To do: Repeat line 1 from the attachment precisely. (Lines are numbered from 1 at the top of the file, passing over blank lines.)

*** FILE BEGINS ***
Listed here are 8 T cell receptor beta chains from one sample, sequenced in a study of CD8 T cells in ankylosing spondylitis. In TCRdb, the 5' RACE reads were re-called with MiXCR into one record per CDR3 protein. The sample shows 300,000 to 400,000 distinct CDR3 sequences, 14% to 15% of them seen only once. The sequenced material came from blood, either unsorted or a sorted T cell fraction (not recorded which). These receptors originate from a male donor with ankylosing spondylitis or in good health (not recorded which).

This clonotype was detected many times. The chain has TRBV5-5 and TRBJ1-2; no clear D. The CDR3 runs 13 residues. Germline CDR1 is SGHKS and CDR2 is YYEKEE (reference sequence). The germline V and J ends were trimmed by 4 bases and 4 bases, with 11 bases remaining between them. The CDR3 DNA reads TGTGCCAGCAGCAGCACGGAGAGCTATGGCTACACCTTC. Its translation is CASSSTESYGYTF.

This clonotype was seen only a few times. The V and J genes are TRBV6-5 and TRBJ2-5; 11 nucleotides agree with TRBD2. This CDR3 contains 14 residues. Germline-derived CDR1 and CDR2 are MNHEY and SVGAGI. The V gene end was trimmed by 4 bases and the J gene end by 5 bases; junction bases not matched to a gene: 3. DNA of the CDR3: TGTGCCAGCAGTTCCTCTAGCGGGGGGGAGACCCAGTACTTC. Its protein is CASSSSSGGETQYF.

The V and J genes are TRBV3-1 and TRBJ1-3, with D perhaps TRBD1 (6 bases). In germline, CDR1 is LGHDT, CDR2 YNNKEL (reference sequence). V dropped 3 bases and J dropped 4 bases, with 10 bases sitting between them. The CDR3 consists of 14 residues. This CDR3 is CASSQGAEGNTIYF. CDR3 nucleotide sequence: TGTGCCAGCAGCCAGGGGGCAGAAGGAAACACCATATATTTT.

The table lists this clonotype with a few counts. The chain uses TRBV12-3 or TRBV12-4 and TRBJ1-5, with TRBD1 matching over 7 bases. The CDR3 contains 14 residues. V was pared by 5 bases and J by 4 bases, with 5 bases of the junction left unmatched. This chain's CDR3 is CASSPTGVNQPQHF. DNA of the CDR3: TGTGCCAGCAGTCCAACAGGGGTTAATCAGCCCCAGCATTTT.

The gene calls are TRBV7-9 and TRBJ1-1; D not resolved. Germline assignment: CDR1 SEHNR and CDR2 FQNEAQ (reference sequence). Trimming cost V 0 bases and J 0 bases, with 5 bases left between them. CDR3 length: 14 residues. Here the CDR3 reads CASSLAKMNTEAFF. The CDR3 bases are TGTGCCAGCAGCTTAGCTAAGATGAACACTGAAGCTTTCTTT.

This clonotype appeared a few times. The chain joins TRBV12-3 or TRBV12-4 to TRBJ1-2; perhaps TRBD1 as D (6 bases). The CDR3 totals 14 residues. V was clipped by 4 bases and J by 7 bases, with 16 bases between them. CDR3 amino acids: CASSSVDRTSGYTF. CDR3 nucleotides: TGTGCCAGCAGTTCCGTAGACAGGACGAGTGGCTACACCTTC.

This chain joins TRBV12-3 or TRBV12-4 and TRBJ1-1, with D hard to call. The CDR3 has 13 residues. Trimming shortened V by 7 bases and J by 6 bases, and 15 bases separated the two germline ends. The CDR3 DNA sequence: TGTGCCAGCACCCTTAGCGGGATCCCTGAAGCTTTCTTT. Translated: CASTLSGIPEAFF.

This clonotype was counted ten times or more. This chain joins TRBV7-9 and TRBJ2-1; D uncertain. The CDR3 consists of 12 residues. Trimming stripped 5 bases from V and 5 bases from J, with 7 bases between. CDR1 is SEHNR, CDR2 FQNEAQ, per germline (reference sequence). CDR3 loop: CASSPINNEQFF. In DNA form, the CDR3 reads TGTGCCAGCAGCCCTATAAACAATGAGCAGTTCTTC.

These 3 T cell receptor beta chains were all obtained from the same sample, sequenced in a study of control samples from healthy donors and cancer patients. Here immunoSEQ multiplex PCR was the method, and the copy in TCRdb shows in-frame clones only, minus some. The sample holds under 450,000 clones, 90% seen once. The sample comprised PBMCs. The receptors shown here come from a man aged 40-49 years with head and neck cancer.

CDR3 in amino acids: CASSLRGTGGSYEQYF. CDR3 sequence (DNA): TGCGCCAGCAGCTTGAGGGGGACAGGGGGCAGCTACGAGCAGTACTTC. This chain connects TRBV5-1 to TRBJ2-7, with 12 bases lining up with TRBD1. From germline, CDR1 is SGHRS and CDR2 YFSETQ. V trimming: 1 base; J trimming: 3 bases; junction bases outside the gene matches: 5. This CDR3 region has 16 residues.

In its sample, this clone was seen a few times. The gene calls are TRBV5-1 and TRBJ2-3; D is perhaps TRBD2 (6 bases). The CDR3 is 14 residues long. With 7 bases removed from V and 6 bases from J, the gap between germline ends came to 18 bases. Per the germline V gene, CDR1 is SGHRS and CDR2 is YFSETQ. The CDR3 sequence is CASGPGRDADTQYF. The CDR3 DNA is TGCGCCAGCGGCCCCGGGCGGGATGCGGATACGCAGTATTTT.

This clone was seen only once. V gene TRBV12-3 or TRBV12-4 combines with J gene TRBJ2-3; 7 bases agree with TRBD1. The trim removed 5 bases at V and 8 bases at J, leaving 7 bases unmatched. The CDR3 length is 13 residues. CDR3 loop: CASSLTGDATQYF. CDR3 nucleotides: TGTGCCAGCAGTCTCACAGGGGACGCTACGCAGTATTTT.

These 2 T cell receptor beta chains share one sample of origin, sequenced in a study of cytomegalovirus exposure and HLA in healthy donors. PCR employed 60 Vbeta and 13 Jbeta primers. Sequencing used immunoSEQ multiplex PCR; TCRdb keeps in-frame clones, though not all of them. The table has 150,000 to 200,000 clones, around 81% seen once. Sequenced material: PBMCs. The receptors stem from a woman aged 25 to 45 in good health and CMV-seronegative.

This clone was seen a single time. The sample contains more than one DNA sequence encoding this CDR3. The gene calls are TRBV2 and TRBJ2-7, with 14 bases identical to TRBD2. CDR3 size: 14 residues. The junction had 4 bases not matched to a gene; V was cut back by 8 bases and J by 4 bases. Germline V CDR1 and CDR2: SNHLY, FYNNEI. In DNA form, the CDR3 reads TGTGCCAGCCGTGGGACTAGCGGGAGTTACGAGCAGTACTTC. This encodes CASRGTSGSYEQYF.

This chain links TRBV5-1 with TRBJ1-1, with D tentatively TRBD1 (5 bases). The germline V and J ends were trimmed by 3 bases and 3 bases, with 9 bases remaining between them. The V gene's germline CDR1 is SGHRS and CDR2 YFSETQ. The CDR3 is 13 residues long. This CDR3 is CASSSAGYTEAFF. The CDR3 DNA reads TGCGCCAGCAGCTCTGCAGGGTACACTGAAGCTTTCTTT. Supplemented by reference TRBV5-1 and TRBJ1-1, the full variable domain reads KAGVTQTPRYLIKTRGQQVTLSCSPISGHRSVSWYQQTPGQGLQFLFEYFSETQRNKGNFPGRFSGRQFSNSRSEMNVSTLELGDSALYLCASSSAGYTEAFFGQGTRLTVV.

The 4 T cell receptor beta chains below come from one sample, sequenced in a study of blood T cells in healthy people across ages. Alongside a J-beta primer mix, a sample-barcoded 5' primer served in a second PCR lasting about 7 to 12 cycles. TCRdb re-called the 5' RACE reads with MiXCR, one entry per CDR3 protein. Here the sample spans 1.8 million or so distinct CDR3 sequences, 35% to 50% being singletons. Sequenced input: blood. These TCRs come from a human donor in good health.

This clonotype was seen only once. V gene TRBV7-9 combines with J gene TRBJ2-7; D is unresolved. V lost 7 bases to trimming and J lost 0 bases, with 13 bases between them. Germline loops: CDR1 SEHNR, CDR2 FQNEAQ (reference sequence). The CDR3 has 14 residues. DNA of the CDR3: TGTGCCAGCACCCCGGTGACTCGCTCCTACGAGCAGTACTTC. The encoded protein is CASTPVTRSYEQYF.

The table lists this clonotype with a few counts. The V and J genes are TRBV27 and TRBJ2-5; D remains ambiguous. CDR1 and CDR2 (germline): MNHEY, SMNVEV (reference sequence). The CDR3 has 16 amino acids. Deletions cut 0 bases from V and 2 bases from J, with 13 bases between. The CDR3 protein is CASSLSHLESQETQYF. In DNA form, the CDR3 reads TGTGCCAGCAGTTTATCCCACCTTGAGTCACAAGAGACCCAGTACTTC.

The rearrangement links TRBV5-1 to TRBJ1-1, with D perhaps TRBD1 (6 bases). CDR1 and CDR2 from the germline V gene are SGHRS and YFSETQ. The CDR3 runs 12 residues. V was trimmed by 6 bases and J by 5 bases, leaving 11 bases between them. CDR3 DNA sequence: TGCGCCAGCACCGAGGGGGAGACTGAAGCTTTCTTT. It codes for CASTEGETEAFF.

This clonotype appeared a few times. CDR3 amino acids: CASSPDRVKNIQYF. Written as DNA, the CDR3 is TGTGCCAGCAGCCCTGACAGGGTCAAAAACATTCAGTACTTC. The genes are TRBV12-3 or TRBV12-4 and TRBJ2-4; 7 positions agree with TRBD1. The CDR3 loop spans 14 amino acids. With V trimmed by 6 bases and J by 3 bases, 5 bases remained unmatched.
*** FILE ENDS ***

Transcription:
Listed here are 8 T cell receptor beta chains from one sample, sequenced in a study of CD8 T cells in ankylosing spondylitis. In TCRdb, the 5' RACE reads were re-called with MiXCR into one record per CDR3 protein. The sample shows 300,000 to 400,000 distinct CDR3 sequences, 14% to 15% of them seen only once. The sequenced material came from blood, either unsorted or a sorted T cell fraction (not recorded which). These receptors originate from a male donor with ankylosing spondylitis or in good health (not recorded which).